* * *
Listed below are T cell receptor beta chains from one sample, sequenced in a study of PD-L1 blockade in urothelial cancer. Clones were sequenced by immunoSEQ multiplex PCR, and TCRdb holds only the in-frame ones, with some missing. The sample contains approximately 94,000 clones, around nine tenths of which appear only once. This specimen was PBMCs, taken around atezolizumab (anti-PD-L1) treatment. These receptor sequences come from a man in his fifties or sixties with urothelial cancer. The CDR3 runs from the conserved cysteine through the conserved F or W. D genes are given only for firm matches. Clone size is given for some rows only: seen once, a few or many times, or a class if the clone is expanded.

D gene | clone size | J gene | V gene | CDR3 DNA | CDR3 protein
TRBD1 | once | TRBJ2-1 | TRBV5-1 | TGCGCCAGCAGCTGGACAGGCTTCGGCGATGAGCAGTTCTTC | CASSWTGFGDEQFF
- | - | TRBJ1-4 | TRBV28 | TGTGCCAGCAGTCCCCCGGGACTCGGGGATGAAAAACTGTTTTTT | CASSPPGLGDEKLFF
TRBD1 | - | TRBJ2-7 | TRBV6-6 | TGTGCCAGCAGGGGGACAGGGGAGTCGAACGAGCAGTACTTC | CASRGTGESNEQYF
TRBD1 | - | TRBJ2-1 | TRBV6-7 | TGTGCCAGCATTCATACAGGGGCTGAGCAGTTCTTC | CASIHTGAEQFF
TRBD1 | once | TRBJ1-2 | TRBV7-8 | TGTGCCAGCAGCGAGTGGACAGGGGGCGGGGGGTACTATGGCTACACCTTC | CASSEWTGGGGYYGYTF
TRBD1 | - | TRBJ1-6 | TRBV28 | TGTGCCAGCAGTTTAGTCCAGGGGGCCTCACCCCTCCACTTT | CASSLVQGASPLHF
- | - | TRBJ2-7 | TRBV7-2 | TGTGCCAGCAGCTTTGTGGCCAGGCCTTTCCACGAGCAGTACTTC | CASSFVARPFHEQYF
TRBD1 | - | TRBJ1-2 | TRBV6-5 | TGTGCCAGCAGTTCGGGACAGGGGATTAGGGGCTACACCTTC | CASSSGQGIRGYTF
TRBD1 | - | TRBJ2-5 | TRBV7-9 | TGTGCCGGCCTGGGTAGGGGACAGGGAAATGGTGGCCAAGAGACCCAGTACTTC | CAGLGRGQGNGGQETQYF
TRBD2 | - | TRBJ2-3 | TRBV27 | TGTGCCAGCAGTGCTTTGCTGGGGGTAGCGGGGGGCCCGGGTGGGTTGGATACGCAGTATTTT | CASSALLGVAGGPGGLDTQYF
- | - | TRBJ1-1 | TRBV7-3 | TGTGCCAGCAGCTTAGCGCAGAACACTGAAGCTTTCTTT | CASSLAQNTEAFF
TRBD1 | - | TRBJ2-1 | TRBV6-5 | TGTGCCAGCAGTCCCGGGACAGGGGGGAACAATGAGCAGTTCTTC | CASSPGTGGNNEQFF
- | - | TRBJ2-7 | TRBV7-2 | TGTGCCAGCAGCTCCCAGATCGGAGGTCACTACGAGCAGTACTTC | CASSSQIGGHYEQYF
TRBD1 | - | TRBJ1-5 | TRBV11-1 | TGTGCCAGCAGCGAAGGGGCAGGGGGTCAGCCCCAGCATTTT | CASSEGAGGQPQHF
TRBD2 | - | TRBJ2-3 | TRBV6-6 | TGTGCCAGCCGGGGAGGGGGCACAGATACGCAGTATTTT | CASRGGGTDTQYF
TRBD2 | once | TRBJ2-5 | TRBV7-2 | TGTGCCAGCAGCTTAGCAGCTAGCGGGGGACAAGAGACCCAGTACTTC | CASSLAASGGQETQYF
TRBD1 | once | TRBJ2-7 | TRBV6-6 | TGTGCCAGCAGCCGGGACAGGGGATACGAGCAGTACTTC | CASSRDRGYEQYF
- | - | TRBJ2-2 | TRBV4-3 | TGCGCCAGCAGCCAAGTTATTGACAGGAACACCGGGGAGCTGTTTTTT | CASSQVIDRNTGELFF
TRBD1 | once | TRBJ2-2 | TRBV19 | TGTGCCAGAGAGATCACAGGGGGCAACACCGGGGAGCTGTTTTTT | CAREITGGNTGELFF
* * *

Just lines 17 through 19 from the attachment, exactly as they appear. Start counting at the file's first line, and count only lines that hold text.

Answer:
TRBD2 | - | TRBJ2-3 | TRBV6-6 | TGTGCCAGCCGGGGAGGGGGCACAGATACGCAGTATTTT | CASRGGGTDTQYF
TRBD2 | once | TRBJ2-5 | TRBV7-2 | TGTGCCAGCAGCTTAGCAGCTAGCGGGGGACAAGAGACCCAGTACTTC | CASSLAASGGQETQYF
TRBD1 | once | TRBJ2-7 | TRBV6-6 | TGTGCCAGCAGCCGGGACAGGGGATACGAGCAGTACTTC | CASSRDRGYEQYF